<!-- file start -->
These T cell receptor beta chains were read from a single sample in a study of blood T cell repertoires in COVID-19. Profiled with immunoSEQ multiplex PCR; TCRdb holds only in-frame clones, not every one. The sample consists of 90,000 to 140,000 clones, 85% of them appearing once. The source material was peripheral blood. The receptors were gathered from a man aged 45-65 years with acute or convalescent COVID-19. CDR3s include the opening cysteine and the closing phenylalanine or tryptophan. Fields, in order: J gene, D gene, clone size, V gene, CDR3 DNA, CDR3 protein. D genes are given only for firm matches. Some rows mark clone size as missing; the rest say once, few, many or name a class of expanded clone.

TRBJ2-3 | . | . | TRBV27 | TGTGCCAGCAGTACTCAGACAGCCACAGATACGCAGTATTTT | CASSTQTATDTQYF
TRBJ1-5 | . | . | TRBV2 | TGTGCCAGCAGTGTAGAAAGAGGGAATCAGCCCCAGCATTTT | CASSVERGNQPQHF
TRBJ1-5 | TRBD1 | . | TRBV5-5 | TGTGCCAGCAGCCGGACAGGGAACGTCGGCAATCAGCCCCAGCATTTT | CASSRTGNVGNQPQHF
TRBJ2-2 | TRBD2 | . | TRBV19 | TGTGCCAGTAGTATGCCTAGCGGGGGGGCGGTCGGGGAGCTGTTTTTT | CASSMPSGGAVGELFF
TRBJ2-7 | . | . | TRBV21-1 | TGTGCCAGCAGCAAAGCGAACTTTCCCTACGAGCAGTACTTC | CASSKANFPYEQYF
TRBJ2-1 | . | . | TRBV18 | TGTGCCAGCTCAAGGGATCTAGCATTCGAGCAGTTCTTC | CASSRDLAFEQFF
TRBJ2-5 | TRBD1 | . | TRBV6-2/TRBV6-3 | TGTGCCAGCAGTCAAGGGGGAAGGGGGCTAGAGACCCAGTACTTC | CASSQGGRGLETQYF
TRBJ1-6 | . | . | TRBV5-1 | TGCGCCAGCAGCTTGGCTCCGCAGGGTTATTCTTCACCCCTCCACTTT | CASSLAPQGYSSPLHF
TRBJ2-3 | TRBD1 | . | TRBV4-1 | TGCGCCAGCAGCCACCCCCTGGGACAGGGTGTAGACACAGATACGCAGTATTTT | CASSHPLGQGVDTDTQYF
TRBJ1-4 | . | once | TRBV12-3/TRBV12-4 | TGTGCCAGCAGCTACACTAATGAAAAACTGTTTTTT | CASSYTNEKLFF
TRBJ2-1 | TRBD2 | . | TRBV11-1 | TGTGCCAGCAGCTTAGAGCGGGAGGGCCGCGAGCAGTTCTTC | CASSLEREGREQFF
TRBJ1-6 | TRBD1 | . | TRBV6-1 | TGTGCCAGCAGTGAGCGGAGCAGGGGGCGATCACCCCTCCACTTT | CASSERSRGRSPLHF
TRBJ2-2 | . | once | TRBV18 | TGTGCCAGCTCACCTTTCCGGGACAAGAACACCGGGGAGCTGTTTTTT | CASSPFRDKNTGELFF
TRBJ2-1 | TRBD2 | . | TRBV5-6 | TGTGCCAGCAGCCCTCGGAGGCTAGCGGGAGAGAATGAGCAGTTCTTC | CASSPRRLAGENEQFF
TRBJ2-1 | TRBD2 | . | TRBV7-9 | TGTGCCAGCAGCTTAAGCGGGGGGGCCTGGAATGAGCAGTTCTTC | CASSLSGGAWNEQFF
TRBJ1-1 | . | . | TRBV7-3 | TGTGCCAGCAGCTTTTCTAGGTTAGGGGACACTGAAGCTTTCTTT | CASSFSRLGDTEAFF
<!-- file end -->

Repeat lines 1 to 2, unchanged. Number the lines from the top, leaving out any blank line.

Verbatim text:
These T cell receptor beta chains were read from a single sample in a study of blood T cell repertoires in COVID-19. Profiled with immunoSEQ multiplex PCR; TCRdb holds only in-frame clones, not every one. The sample consists of 90,000 to 140,000 clones, 85% of them appearing once. The source material was peripheral blood. The receptors were gathered from a man aged 45-65 years with acute or convalescent COVID-19. CDR3s include the opening cysteine and the closing phenylalanine or tryptophan. Fields, in order: J gene, D gene, clone size, V gene, CDR3 DNA, CDR3 protein. D genes are given only for firm matches. Some rows mark clone size as missing; the rest say once, few, many or name a class of expanded clone.

TRBJ2-3 | . | . | TRBV27 | TGTGCCAGCAGTACTCAGACAGCCACAGATACGCAGTATTTT | CASSTQTATDTQYF